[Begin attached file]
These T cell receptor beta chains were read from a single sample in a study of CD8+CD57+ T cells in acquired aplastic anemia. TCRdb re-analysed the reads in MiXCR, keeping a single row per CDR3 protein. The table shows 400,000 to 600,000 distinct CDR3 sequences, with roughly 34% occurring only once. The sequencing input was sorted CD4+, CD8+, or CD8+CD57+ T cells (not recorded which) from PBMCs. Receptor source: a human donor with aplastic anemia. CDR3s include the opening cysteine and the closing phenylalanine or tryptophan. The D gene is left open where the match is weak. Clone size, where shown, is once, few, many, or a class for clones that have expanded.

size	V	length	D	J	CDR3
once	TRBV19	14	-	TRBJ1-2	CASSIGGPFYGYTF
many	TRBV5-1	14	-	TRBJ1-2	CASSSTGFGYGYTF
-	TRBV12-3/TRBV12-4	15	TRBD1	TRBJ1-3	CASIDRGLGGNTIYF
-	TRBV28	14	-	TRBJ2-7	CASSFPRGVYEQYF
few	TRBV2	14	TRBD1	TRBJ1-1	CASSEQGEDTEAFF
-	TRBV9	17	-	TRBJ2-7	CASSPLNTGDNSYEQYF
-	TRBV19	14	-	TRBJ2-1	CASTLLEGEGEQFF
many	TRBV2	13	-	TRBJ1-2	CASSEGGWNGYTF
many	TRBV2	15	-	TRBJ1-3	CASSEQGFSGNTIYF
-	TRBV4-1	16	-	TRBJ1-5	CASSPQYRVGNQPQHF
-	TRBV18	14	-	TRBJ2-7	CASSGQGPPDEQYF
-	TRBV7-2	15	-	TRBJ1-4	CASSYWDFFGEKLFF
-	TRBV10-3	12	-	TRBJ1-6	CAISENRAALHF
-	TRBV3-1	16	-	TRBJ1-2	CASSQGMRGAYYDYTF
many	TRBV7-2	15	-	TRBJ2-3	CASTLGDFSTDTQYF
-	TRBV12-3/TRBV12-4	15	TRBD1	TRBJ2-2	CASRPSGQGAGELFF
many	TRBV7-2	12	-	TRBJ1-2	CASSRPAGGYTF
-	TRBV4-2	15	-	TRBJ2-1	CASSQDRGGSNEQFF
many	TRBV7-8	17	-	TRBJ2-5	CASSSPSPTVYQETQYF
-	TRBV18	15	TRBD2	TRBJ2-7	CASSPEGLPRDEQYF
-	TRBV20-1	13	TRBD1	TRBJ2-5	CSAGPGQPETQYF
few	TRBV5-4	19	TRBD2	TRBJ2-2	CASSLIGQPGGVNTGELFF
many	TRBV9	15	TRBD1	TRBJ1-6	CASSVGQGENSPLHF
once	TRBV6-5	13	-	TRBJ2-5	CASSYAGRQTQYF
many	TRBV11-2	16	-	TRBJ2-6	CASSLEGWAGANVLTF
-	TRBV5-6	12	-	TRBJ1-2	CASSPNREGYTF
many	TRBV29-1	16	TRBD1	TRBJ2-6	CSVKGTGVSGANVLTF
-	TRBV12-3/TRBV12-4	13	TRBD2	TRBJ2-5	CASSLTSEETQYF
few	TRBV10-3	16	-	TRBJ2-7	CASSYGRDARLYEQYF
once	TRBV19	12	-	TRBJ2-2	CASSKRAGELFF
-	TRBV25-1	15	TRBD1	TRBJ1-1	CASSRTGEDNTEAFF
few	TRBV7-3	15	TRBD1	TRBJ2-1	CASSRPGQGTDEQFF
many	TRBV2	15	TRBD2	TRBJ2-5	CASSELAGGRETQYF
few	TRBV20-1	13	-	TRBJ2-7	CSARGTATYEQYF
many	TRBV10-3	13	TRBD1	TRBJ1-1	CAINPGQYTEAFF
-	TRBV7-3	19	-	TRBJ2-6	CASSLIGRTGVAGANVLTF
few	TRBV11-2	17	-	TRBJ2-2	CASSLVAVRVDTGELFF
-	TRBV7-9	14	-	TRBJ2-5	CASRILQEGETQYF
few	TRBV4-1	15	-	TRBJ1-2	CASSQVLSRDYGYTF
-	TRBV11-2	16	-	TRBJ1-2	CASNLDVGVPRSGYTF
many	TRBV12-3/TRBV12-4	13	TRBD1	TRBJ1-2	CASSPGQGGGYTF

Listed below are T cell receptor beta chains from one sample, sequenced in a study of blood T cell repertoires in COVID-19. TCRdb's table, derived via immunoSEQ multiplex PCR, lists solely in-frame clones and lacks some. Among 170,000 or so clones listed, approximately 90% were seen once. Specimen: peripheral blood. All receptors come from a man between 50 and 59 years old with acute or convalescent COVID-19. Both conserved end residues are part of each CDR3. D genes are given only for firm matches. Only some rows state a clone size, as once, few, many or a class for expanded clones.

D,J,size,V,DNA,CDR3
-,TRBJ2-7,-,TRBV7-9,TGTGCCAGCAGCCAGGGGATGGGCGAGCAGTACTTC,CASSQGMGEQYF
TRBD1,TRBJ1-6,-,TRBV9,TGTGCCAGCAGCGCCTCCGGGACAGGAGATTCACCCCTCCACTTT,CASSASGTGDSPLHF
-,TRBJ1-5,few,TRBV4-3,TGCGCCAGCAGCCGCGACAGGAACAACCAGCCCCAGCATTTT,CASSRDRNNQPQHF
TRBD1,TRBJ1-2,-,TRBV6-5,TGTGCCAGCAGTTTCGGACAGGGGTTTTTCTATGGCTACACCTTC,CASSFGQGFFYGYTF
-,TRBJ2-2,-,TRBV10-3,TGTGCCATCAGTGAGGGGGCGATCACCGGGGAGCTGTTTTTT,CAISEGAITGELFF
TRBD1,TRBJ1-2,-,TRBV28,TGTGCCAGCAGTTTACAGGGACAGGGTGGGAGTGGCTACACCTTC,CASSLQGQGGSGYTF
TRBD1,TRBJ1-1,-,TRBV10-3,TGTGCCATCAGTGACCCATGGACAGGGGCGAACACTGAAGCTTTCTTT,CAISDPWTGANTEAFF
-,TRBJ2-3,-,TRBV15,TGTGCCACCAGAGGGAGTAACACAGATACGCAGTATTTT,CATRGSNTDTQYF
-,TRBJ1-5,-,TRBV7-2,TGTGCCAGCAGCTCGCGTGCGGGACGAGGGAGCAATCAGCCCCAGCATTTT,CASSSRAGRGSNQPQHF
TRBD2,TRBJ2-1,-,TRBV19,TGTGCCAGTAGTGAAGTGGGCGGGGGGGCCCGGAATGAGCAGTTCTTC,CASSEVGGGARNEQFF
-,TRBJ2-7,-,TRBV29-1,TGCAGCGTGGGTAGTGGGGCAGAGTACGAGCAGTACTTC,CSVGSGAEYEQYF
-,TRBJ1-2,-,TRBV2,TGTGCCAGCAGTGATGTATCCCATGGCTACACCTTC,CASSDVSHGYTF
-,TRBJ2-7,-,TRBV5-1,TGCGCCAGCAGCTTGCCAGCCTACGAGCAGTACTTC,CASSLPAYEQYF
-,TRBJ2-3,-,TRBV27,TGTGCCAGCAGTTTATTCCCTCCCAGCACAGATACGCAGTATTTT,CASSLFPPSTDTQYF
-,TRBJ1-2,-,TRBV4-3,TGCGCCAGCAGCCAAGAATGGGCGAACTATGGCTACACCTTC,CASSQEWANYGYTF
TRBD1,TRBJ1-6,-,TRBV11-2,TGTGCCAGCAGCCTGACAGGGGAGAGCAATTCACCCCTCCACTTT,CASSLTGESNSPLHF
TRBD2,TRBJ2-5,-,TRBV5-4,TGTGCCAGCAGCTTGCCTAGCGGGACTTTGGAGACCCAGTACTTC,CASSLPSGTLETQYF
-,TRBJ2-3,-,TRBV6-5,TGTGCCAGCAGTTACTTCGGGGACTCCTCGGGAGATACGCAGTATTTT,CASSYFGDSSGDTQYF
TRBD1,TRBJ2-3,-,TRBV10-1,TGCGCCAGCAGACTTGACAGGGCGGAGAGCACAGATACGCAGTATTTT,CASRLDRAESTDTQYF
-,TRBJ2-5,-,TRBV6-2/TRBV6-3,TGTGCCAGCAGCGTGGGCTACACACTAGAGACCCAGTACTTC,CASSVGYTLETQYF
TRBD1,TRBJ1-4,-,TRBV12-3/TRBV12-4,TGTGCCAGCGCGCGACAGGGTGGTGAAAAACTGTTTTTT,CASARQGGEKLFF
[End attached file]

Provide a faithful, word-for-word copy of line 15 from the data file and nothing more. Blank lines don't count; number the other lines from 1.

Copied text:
-	TRBV10-3	12	-	TRBJ1-6	CAISENRAALHF